Late-winter plantings: broccoli and Chinese cabbage

'Chinese cabbage' seedlings grown from seed in fibre pots filled with potting mix and kept well-watered.

It’s early August here on the Adelaide Plains, so there are only three more weeks to the official start of Spring in southern Australia. And, as it was in every other year and in every other season, the gardener is trailing the calendar by at least a month…

A month ago, I’d sown Chinese cabbage seeds (Wombuk and Buk Choy)into fibre pots and potting mix for making kimchi, Hollow Crown parsnips for soups and puree, and purple-sprouting broccoli to please the cook; these seedlings have now germinated despite the cold and the rain, and it’s time to bung them in the soil while it’s nominally still wintertime.

This sounds simple enough, but in reality is compounded by the chaotic state of my shed bench which must first be cleaned up so that I can lift the seed trays to a suitable height to thin the seedlings. A month ago, my aim was to put lots of seeds in each pot just in case the germination rate was poor, and because thinning is easier than re-sowing empty pots. So here’s a photo showing the before and the after, and further down those sad little seedlings that didn't make the cut. This is a ruthless business, and so anyone named Ruth is kept off the property until the job is done!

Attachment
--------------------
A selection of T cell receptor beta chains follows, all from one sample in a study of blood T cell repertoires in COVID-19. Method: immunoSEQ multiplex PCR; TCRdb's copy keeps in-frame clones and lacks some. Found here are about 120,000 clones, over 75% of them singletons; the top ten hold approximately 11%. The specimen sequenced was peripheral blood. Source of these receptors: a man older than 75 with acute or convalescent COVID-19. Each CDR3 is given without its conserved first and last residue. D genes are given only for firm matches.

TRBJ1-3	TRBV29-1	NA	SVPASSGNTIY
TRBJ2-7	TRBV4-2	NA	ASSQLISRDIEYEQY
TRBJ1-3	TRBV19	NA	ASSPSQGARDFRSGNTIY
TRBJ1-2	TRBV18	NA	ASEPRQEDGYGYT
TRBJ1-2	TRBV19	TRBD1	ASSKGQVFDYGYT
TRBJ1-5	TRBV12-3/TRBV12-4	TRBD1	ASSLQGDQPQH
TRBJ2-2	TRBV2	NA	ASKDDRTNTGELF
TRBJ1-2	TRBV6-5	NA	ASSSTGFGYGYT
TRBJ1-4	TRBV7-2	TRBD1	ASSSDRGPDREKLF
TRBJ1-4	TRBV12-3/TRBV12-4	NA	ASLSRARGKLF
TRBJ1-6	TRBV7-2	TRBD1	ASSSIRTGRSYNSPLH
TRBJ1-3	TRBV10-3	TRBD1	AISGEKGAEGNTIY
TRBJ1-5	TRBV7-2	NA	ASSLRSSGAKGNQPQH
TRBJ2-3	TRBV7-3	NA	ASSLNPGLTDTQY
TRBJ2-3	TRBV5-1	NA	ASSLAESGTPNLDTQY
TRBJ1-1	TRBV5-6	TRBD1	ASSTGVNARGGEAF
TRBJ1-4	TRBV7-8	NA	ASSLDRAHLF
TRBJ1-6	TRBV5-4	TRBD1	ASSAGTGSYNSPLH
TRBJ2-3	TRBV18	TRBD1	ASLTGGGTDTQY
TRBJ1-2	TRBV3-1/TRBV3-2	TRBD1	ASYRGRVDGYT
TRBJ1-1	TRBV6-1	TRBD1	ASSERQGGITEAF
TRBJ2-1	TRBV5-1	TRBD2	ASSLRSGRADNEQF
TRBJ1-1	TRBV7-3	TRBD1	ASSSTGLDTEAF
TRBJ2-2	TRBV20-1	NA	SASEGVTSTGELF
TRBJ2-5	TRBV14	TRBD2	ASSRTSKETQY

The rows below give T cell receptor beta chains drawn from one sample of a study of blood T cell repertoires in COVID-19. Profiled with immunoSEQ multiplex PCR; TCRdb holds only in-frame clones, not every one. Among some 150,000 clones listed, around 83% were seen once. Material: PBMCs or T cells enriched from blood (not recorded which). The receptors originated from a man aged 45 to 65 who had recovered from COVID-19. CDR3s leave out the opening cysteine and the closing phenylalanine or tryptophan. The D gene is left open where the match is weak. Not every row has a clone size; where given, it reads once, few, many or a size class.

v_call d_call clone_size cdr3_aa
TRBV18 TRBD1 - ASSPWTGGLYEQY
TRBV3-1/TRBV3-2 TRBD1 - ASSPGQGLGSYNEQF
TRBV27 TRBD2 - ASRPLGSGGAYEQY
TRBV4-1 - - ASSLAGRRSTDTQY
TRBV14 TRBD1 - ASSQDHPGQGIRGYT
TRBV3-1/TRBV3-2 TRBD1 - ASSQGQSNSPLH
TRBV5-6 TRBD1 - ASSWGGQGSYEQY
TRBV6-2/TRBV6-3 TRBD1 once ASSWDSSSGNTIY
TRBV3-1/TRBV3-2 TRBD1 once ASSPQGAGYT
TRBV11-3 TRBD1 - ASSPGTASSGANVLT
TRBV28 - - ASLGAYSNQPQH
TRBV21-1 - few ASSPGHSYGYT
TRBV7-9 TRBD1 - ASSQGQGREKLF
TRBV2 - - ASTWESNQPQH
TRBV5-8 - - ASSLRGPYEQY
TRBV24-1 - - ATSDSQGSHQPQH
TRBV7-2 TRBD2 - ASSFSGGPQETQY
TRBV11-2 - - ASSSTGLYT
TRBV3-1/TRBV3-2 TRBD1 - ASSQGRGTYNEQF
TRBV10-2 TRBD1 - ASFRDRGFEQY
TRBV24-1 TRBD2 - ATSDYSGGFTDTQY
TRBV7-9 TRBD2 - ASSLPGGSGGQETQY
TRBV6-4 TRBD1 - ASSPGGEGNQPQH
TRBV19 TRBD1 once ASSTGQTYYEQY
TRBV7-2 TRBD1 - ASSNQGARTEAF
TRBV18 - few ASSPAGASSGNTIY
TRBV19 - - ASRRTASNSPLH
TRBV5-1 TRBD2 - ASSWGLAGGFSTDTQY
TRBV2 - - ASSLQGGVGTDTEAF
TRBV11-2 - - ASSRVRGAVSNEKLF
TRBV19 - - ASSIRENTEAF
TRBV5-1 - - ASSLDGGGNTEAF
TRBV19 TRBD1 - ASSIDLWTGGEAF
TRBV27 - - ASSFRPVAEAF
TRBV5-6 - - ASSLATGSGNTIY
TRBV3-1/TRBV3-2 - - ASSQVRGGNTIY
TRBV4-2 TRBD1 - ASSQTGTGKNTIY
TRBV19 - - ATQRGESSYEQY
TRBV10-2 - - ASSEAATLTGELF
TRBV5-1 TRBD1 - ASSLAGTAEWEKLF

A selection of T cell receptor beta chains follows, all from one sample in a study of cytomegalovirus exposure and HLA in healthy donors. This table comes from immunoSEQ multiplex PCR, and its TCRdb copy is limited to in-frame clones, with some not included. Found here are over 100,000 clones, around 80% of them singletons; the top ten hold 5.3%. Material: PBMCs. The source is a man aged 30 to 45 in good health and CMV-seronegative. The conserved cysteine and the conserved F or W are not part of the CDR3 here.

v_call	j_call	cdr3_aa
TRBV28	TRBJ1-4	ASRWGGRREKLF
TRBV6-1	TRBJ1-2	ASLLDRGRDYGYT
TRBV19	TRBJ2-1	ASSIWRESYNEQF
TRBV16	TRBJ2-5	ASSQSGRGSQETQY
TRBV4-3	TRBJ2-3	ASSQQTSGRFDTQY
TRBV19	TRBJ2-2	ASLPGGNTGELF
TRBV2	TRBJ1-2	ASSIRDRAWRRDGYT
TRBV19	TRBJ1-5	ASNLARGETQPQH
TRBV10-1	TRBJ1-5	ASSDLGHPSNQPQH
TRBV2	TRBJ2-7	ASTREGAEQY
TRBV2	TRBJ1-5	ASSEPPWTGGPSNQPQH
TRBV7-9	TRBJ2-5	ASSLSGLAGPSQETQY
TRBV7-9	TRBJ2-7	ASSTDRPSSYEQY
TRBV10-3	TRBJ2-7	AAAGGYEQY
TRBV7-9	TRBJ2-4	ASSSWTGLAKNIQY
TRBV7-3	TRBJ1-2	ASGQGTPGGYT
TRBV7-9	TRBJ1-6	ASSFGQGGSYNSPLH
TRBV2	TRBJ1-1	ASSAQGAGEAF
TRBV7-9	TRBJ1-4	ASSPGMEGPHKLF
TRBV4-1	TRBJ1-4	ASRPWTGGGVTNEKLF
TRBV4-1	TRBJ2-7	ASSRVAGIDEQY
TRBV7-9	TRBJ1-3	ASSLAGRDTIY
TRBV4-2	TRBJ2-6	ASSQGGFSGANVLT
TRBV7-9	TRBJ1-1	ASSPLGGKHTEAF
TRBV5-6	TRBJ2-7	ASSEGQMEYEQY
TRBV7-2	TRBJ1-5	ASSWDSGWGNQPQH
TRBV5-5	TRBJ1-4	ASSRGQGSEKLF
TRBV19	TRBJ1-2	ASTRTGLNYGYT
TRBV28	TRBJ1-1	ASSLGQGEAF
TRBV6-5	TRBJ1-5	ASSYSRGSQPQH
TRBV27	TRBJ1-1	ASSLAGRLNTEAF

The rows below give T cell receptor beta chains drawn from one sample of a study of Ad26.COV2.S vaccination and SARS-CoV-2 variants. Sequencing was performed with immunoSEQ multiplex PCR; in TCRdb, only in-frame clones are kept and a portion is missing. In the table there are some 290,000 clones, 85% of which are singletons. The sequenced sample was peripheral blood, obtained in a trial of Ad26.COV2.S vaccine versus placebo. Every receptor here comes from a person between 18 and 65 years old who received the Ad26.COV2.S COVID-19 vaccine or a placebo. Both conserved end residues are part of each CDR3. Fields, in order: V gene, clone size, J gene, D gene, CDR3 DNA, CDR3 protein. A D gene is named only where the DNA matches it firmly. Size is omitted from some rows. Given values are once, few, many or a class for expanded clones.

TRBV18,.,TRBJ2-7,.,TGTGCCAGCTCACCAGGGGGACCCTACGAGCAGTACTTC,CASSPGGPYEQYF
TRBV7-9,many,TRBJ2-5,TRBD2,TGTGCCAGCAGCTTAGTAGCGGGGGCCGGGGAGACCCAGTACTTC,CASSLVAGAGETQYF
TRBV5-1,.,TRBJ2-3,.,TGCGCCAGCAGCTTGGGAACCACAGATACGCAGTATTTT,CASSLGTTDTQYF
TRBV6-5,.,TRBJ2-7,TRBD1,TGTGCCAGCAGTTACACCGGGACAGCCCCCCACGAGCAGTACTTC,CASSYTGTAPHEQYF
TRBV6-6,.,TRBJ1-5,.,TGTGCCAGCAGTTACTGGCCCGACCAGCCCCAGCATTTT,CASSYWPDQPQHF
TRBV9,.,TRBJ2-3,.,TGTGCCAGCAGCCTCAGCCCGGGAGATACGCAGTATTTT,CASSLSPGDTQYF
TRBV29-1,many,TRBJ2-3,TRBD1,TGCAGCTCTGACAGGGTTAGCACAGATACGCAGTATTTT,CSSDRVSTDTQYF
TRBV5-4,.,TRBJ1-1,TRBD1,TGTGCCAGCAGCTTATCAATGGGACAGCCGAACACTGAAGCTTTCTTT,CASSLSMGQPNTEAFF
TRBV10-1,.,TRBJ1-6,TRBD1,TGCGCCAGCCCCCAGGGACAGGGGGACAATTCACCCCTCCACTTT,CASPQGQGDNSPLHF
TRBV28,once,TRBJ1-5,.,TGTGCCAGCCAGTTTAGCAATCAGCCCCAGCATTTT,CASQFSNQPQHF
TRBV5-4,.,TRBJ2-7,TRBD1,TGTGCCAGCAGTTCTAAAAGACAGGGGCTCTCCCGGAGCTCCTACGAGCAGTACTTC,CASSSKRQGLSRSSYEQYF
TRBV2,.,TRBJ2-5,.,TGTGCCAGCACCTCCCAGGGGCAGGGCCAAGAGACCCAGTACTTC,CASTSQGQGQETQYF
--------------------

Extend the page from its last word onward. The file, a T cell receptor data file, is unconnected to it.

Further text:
Chinese cabbage seeds have germinated well, and need to be thinned to a single seedling per pot.

...and the same seedlings after thinning out.









These are the thinnings; seedlings that have germinated but must be discarded to allow a single healthy cabbage to thrive. The simple screw-driver-like object is used in replanting any excess seedlings into empty pots where nothing at all germinated.Planting seedlings sown in these square fibre pots is simplicity itself; a narrow hoe is used to dig a 100mm line along the drip lines (which are already in place), and the pots are taken out of the tray and spaced appropriately on the flat bottom of this small trench. Soil is then scooped back into the trench between the pots and tamped down around them. That’s it!

The cook follows the hoe which follows the gardener. Fibre pots are simply placed in the trench and soil is back-filled around them. The roots will grow through the fibre pot as it breaks down in the soil. Now we wait some more for the warmth of Spring to bring them to maturity. Parsnip seedlings don't hurry; even after a month they are still tiny.In the case of the slow-growing parsnips, this is likely to be about six months away, at the height of summer.




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